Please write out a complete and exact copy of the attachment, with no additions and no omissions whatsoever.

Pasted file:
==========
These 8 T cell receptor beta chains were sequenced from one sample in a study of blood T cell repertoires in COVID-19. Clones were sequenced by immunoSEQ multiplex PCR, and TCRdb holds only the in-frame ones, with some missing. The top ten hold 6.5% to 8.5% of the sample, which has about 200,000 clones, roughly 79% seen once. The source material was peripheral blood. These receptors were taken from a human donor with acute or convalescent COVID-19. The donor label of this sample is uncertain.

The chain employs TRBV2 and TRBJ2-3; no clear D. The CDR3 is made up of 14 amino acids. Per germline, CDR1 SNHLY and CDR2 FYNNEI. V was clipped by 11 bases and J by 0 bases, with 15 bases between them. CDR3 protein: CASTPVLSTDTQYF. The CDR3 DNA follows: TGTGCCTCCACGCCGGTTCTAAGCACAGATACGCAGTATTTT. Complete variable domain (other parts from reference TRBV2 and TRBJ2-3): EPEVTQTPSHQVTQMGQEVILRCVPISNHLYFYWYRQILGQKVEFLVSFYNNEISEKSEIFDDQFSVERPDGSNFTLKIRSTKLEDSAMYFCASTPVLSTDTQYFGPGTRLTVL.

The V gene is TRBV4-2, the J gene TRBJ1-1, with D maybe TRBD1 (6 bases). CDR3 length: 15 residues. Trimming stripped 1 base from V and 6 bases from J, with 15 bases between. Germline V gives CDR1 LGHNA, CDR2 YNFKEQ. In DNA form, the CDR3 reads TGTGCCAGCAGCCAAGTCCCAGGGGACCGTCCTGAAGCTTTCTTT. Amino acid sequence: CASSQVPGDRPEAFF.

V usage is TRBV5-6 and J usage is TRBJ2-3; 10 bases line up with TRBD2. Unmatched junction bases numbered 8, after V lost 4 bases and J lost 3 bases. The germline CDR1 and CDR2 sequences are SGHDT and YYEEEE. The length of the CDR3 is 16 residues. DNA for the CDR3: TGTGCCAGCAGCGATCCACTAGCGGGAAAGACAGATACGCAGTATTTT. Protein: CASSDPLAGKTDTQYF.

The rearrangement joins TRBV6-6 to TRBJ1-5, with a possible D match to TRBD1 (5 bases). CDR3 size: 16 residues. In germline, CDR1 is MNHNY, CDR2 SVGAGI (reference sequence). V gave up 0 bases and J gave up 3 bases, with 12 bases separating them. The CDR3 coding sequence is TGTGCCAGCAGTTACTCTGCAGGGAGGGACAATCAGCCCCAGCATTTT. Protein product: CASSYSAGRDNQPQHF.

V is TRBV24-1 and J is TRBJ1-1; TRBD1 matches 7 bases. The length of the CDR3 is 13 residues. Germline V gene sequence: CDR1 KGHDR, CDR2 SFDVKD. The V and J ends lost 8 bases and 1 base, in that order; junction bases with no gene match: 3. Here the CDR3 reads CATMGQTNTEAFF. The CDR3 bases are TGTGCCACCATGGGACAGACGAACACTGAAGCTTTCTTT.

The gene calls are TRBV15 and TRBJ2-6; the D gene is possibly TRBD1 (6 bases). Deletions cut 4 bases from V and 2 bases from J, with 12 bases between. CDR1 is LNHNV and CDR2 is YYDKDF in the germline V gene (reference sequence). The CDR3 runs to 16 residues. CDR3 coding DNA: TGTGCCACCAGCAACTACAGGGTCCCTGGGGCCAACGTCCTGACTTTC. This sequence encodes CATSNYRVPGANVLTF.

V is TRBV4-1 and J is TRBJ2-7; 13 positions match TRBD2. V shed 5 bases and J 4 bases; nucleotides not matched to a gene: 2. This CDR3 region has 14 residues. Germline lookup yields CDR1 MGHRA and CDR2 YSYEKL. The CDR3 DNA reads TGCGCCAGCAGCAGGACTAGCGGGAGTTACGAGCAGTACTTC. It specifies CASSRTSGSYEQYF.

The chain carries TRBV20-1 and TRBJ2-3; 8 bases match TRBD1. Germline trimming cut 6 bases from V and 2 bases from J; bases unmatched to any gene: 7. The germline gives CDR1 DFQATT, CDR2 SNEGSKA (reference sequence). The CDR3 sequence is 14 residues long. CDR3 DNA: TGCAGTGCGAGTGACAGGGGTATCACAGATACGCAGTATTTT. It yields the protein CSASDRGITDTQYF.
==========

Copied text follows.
These 8 T cell receptor beta chains were sequenced from one sample in a study of blood T cell repertoires in COVID-19. Clones were sequenced by immunoSEQ multiplex PCR, and TCRdb holds only the in-frame ones, with some missing. The top ten hold 6.5% to 8.5% of the sample, which has about 200,000 clones, roughly 79% seen once. The source material was peripheral blood. These receptors were taken from a human donor with acute or convalescent COVID-19. The donor label of this sample is uncertain.

The chain employs TRBV2 and TRBJ2-3; no clear D. The CDR3 is made up of 14 amino acids. Per germline, CDR1 SNHLY and CDR2 FYNNEI. V was clipped by 11 bases and J by 0 bases, with 15 bases between them. CDR3 protein: CASTPVLSTDTQYF. The CDR3 DNA follows: TGTGCCTCCACGCCGGTTCTAAGCACAGATACGCAGTATTTT. Complete variable domain (other parts from reference TRBV2 and TRBJ2-3): EPEVTQTPSHQVTQMGQEVILRCVPISNHLYFYWYRQILGQKVEFLVSFYNNEISEKSEIFDDQFSVERPDGSNFTLKIRSTKLEDSAMYFCASTPVLSTDTQYFGPGTRLTVL.

The V gene is TRBV4-2, the J gene TRBJ1-1, with D maybe TRBD1 (6 bases). CDR3 length: 15 residues. Trimming stripped 1 base from V and 6 bases from J, with 15 bases between. Germline V gives CDR1 LGHNA, CDR2 YNFKEQ. In DNA form, the CDR3 reads TGTGCCAGCAGCCAAGTCCCAGGGGACCGTCCTGAAGCTTTCTTT. Amino acid sequence: CASSQVPGDRPEAFF.

V usage is TRBV5-6 and J usage is TRBJ2-3; 10 bases line up with TRBD2. Unmatched junction bases numbered 8, after V lost 4 bases and J lost 3 bases. The germline CDR1 and CDR2 sequences are SGHDT and YYEEEE. The length of the CDR3 is 16 residues. DNA for the CDR3: TGTGCCAGCAGCGATCCACTAGCGGGAAAGACAGATACGCAGTATTTT. Protein: CASSDPLAGKTDTQYF.

The rearrangement joins TRBV6-6 to TRBJ1-5, with a possible D match to TRBD1 (5 bases). CDR3 size: 16 residues. In germline, CDR1 is MNHNY, CDR2 SVGAGI (reference sequence). V gave up 0 bases and J gave up 3 bases, with 12 bases separating them. The CDR3 coding sequence is TGTGCCAGCAGTTACTCTGCAGGGAGGGACAATCAGCCCCAGCATTTT. Protein product: CASSYSAGRDNQPQHF.

V is TRBV24-1 and J is TRBJ1-1; TRBD1 matches 7 bases. The length of the CDR3 is 13 residues. Germline V gene sequence: CDR1 KGHDR, CDR2 SFDVKD. The V and J ends lost 8 bases and 1 base, in that order; junction bases with no gene match: 3. Here the CDR3 reads CATMGQTNTEAFF. The CDR3 bases are TGTGCCACCATGGGACAGACGAACACTGAAGCTTTCTTT.

The gene calls are TRBV15 and TRBJ2-6; the D gene is possibly TRBD1 (6 bases). Deletions cut 4 bases from V and 2 bases from J, with 12 bases between. CDR1 is LNHNV and CDR2 is YYDKDF in the germline V gene (reference sequence). The CDR3 runs to 16 residues. CDR3 coding DNA: TGTGCCACCAGCAACTACAGGGTCCCTGGGGCCAACGTCCTGACTTTC. This sequence encodes CATSNYRVPGANVLTF.

V is TRBV4-1 and J is TRBJ2-7; 13 positions match TRBD2. V shed 5 bases and J 4 bases; nucleotides not matched to a gene: 2. This CDR3 region has 14 residues. Germline lookup yields CDR1 MGHRA and CDR2 YSYEKL. The CDR3 DNA reads TGCGCCAGCAGCAGGACTAGCGGGAGTTACGAGCAGTACTTC. It specifies CASSRTSGSYEQYF.

The chain carries TRBV20-1 and TRBJ2-3; 8 bases match TRBD1. Germline trimming cut 6 bases from V and 2 bases from J; bases unmatched to any gene: 7. The germline gives CDR1 DFQATT, CDR2 SNEGSKA (reference sequence). The CDR3 sequence is 14 residues long. CDR3 DNA: TGCAGTGCGAGTGACAGGGGTATCACAGATACGCAGTATTTT. It yields the protein CSASDRGITDTQYF.